And let me say to you, if in your own heart tonight you find this same sort of discomfort, the same sense of unease at the power of Christ at work in others that the crowds are displaying in our text, if you find you become hostile and unwilling to face the Gospel message yourself, can I plead with you to see what’s really going on. The power of sin within you is doing everything it can to hold you under its sway. That’s what’s really going on. The sense of discomfort you feel at the power of Christ to bring freedom is a testimony to the fact of how badly you still need that power. And so instead of begging Jesus to leave you, like the crowds in the story, instead of fear and a desire to get as far away from Jesus as possible, why not do what the demon-possessed man actually does and come running to Him. Come running to Him rather than from Him. Your heart endures a bondage only He can break, but He can break it if you’ll come and see His mercy.



Alienation, salvation, rejection and then finally, briefly, mission. While the crowds are begging Jesus to go away, the man that Jesus restored begs to go with Jesus that he might be with Him. That’s the desire of the heart of every new Christian. They want to be with Jesus. One of the markers, you know, that grace has broken in and set you free – you want nothing so much as to be with Jesus. But in verse 19, notice Jesus won’t permit him to join the group of apostles, the disciples gathered around Jesus. Instead, he gives this man a mission of his own to fulfill. Do you see that in verse 19? Look at verse 19. “‘Go home to your friends and tell them how much the Lord has done for you and how He has had mercy on you.’ And he went away and began to proclaim in the ten cities, in Decapolis, how much Jesus had done for him and everyone marveled.”


So what if Christ has set you free? Now that you are free indeed, what do you do? How should you respond? What do you do with grace that has renovated and is renovating your life from the inside out? I don’t think you can do any better than follow the instructions that Jesus gives to this man to the letter. Go home and tell your friends, and tell them how much the Lord has done for you and how He has had mercy on you. That’s what you should do. Go to your friends. Start there with the people you know already. The Lord’s given you a mission field. Go to your friends, tell the people you know, share what He has done for you in Jesus. Tell them of your bondage and of the great Deliverer and His great deliverance. When Jesus takes us from alienation into His salvation He does it so He can send us out on mission. You are here to spread the honor and fame of His name to the ends of the earth. That’s why you have been rescued – to proclaim in the Decapolis how much Jesus has done for us.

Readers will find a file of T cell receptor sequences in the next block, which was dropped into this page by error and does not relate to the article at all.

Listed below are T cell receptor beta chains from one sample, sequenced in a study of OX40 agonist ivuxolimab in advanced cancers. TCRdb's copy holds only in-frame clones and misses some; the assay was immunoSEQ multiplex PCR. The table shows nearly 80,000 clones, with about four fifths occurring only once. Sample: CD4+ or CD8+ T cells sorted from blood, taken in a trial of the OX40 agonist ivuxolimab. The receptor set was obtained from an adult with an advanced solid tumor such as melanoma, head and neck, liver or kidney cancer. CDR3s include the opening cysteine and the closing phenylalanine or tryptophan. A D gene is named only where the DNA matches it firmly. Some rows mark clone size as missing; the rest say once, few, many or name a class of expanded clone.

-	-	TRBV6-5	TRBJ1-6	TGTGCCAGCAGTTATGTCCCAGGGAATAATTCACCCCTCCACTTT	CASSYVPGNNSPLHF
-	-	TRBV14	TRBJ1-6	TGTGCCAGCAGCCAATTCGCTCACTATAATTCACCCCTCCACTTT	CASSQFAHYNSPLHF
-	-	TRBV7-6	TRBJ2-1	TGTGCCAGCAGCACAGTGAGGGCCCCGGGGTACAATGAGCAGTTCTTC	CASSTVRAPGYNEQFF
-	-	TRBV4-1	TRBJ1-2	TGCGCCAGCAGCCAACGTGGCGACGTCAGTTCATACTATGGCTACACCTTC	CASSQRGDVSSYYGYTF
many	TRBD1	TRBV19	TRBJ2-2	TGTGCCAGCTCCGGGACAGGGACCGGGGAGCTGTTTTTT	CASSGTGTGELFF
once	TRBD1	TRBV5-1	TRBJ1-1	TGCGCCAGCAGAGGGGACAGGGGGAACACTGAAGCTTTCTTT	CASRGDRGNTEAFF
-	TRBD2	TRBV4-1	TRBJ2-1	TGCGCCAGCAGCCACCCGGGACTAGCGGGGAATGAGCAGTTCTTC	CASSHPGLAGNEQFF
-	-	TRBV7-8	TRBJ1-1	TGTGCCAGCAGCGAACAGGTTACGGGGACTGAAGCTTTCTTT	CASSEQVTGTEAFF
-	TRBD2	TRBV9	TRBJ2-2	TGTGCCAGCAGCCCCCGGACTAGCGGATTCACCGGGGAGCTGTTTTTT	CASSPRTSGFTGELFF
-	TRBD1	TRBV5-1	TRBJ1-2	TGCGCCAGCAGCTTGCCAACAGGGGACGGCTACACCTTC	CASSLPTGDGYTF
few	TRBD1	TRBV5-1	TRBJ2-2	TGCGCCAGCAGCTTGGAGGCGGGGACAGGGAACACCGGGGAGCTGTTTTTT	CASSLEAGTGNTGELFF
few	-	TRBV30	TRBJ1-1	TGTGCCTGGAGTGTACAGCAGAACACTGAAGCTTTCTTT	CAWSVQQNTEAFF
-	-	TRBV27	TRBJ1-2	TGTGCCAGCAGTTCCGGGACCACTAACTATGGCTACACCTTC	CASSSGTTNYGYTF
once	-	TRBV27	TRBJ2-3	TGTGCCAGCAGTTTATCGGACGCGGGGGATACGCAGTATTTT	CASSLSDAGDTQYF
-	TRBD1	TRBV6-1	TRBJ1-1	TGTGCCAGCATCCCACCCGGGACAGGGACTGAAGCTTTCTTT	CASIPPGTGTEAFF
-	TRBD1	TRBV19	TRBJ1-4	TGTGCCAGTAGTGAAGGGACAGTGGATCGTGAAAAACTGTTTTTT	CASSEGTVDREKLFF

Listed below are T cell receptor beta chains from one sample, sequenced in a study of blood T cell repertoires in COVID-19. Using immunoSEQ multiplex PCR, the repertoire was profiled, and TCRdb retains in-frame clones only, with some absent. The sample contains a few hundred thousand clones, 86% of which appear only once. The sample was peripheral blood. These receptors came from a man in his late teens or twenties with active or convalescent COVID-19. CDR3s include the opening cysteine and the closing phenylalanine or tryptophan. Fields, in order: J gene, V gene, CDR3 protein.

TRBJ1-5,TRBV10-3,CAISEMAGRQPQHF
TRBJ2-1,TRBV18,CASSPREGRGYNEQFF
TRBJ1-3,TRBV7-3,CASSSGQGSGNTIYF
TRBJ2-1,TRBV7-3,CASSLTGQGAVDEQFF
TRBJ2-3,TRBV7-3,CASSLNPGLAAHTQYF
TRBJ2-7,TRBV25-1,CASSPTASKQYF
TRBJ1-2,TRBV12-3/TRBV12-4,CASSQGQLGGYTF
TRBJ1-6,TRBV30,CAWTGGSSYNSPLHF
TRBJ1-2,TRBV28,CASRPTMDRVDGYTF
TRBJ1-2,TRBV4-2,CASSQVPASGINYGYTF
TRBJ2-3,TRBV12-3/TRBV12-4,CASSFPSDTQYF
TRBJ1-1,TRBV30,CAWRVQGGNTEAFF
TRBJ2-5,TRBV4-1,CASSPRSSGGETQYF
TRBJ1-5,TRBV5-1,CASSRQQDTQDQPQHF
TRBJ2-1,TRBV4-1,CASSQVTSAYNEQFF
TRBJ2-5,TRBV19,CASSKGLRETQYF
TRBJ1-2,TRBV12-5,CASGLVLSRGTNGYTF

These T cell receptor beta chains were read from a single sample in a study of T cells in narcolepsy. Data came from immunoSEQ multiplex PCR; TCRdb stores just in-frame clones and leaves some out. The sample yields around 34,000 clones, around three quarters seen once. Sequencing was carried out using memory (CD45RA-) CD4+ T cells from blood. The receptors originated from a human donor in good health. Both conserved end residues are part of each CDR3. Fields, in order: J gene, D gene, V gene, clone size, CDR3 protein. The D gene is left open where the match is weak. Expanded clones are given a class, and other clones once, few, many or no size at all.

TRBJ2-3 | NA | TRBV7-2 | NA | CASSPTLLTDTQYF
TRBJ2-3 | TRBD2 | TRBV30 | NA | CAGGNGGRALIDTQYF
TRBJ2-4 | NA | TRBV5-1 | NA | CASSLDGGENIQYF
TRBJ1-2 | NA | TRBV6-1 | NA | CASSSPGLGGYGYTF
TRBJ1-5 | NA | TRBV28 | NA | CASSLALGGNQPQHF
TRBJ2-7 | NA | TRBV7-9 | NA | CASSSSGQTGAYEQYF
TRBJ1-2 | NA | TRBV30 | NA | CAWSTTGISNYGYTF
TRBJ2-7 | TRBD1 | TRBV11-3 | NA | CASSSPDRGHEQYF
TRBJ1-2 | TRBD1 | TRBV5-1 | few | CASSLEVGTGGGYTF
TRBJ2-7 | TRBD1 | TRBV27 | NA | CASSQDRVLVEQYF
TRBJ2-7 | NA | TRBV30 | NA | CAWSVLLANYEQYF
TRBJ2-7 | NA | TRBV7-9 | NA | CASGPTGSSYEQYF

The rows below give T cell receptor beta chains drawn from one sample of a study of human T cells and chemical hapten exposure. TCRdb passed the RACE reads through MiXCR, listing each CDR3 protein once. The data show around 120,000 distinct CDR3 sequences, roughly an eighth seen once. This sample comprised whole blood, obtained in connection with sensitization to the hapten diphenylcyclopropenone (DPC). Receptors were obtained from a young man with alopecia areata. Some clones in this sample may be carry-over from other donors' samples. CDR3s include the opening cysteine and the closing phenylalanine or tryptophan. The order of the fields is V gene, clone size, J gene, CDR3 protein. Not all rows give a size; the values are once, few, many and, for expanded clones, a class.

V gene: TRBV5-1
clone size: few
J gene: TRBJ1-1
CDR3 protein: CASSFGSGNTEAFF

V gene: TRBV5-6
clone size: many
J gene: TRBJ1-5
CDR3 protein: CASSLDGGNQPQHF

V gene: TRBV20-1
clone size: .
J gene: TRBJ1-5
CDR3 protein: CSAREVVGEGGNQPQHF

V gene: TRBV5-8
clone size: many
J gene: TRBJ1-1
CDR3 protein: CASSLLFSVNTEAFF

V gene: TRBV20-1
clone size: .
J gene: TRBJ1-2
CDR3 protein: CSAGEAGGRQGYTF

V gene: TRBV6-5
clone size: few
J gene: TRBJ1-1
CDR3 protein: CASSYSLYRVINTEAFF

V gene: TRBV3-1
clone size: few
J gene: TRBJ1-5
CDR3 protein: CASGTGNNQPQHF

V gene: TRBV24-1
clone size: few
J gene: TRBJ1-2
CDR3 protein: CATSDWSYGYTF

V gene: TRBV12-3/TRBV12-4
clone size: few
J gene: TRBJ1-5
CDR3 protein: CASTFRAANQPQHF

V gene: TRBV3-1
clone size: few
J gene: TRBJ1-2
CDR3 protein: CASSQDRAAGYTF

Alienation – that's our condition, every one of us apart from Christ. It's a difference of degree, not of kind, between us and this man. Alienation. Salvation – Jesus, however, can set us free. He is our only Deliverer. He overthrows evil and sets the captives free. Come and trust in Him. Rejection – get ready, if you do follow Jesus, this will be the world's reaction, sometimes from people who are very close to you. "Get away from me, weirdo! I don't like this Jesus. I like the old you better than the new you." Get ready. Rejection. And mission – why were you rescued? You were rescued to proclaim His name, to declare His praises, to declare the excellencies of Him who brought you out of darkness into His marvelous light to tell your friends what the Lord has done for you and how He has had great mercy on you. Go make disciples. Go tell your friends. That's one of the evidences, you know, that Jesus has come to capture your heart. You can't keep Him to yourself. Has He captured your heart?


Let’s pray together.


Our Father, as we bow before You, we praise You for Jesus. What a Savior. What a Deliverer. We bless You that there is no case so extreme, so difficult that His grace cannot break the bonds that hold us enslaved to sin and set us free. Some of us have been praying for witnessing to people for years and we see little evidence of change, and we wonder if their case is simply too difficult. Help us, please, to find comfort in the story of this demon-possessed man who, when he met Jesus, even at such an extremity of bondage, the greatness of Christ brought him into true freedom at last. And help us, therefore, to press on, proclaiming You grace to the world, confident that there are no strongholds of darkness that Your light cannot penetrate and dispel. And we pray for one another. Some of us have become Christians recently. Help us not to be surprised when the world reacts like the crowd reacted to this man in the story. And please will you send us, deploy us, help us, all of us who love and follow Jesus to feel His call to go make His name known, to tell among our friends what the Lord has done for us and how He has had mercy on us in Jesus Christ. And we pray for those who are here tonight, or who may yet hear this message, who do not know Jesus. Please, will you show us, show them, the truth depth of their remaining condition, their bondage to sin, and then show them the only One that can set them free and then let them do what the man in the story did – let them run to Jesus and fall on their knees before Him and O, Lord Jesus, would You give them deliverance. For we ask this in Your holy and precious name, amen.

© 2019 First Presbyterian Church.

This transcribed message has been lightly edited and formatted for the Web site. No attempt has been made, however, to alter the basic extemporaneous delivery style, or to produce a grammatically accurate, publication-ready manuscript conforming to an established style template.

Should there be questions regarding grammar or theological content, the reader should presume any website error to be with the webmaster/transcriber/editor rather than with the original speaker. For full copyright, reproduction and permission information, please visit the First Presbyterian Church Copyright, Reproduction & Permission statement.

Print This Post